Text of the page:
Monday, November 30, 2009


Cumin, to me, smells like dirt. Soil, really. It smells like the earth. I'm sitting here, alternating between typing, and smelling ground cumin seeds. It smells like magic.

For years, whenever I was cooking at a friends kitchen, and they had one of those all in one spice racks, or if they were serious enough to have many different jars that they hand selected, I would always go for the cumin, and not because of any health benefits; I didn't know it had any. Cumin could of been as good for you as eating cardboard, I don't know, I just loved that smell. And I know I'm harping on it. And I know there are (potentially insane) people out there who don't like the smell of cumin.


Anyway. Cumin, aside from the smell, is incredibly good for you. Lemme tell you all about it.

i.) VITAMINS! Okay, well, here's the rub. Cumin, per volume, contains more iron than damn near anything, but you're not going to end up eating a ton of cumin, right? I mean, you could eat 10 grams of cumin, and come up with 50% of your iron needs, but I'm not sure there wouldn't be some different problems if you ate a bit over 1/6th of that bottle up there. Still though, cumin does contain iron, magnesium, phosphorus, and zinc in decent quantity, as well as some B and potassium, and so even if you aren't going to look to cumin as your main source of these vitamins, they are going to help out.

ii.) DIGESTION! Well, first off, that smell, which is caused by cuminaldehyde, makes our mouths water, and that saliva is the first part of our digestion, breaking down some of the starches and fats we eat. The second part of cumin's magic is much more impressive: thanks to the thymol in these lil seeds, cumin has been shown to increase the production of pancreatic enzymes that help us digest food . And there's even more! Cumin is considered a carminative, which, before I can even explain what that is, I must comment that I am amazed that such a word exists. A carminative is a spice or an herb that either expels or prevents the formation of gas, which also helps with digestion. So there's cumin's three pronged helpful attack to get you all digested better.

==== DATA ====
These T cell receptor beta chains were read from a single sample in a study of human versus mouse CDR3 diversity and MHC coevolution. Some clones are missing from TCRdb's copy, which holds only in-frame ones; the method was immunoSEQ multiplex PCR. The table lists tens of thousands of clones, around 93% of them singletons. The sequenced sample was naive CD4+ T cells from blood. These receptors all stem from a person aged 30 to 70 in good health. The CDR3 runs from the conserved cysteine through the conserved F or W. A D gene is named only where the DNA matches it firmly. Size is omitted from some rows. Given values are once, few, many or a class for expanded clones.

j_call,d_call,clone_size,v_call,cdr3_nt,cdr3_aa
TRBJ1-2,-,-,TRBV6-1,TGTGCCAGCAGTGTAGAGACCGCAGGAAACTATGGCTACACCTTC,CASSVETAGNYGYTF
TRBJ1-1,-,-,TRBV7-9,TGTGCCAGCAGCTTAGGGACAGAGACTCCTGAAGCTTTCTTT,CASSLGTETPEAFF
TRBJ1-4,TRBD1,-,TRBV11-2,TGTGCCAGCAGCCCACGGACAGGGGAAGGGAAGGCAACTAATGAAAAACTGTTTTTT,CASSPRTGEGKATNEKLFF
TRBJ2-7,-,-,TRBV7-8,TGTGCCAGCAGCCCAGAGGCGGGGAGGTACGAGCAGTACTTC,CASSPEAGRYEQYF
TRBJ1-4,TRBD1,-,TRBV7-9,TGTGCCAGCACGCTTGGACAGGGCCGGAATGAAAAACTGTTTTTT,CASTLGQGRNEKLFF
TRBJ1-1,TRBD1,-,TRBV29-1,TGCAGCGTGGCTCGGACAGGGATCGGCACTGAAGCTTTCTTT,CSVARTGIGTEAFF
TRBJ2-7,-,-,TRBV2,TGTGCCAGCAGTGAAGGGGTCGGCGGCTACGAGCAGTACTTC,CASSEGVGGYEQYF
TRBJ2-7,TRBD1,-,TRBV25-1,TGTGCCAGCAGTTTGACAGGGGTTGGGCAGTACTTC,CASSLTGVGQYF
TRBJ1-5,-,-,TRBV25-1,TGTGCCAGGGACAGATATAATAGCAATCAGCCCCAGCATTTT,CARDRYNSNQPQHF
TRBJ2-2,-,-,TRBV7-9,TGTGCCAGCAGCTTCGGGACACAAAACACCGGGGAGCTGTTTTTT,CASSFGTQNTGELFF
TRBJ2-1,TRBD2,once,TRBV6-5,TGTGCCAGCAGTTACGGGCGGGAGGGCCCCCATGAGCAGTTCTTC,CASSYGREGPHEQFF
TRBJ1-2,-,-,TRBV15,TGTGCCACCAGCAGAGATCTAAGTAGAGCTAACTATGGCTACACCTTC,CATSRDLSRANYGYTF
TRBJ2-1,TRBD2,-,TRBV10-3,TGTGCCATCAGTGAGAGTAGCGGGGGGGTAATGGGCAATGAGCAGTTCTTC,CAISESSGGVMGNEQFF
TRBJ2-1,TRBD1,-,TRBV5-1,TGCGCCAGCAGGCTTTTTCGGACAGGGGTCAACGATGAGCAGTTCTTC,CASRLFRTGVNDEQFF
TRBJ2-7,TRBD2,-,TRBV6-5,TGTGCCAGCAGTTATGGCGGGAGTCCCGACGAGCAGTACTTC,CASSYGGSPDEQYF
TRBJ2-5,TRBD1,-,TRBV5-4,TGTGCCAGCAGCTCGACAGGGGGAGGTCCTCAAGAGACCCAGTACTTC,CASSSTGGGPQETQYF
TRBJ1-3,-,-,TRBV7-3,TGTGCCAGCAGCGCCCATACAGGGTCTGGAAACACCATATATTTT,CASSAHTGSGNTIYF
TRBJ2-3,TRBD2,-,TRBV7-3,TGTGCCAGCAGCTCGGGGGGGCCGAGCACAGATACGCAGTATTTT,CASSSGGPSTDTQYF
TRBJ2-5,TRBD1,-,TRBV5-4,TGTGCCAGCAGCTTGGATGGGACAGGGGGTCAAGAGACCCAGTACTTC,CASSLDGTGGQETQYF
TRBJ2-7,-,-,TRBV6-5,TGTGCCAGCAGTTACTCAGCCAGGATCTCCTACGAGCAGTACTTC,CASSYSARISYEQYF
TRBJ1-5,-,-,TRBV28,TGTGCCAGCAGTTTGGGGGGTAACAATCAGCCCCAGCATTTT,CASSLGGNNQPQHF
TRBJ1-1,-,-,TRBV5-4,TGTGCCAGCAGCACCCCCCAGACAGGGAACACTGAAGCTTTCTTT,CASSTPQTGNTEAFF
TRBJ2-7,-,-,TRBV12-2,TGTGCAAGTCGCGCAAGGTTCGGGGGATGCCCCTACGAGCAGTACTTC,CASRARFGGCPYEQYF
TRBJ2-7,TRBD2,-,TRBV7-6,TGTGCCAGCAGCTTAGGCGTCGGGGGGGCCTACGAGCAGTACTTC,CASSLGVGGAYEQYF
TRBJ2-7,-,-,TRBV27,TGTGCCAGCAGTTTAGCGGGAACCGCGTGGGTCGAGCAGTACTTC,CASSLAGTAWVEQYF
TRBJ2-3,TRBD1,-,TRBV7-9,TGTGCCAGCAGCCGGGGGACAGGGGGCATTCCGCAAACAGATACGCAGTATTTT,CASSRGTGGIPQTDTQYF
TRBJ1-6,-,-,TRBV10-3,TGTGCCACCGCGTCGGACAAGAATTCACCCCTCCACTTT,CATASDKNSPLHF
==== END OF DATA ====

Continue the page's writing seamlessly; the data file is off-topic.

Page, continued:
iii.) CANCER! AGAIN! I think it'll be by about post 50 or so that I find myself completely bored with trying to tell you guys how to fight cancer. Cumin has the ability to take out free radicals, which, if I understand this correctly, are bad because of the negative way they affect and react with our dna, causing mutations and tumors. Aside from this awesomeness, research has shown to increase detoxifying agents in the liver, which also help for cancer fighter off ness. Okay, that sentence got away from me, but still. Cumin good fight cancer, okay?

iv.) Respiratory issues be gone! There are two ways that cumin helps you breathe, and I'm going to put them out there, then explain: essential oils and caffeine. Now, the essential oils in cumin (cuminaldehyde) are helpful disinfectants, and have been shown to be anti-inflammatory agents, as well as allegedly (this is traditional medicine, not science) being helpful in drying up excess mucus. Pair that with caffeine, which has been shown to be helpful with oxygen intake and stimulating the respiratory system, and you have a pretty good combination. My only problem with this, is that for the life of me, I can't find out how much caffeine is in cumin. Do you have to eat excessive amounts to get caffeine stimulation? Is it marginal and then just a foot note, and not really something worth writing home about? I can't seem to find out. Someone can feel free to out-research me, and we'll see what's what.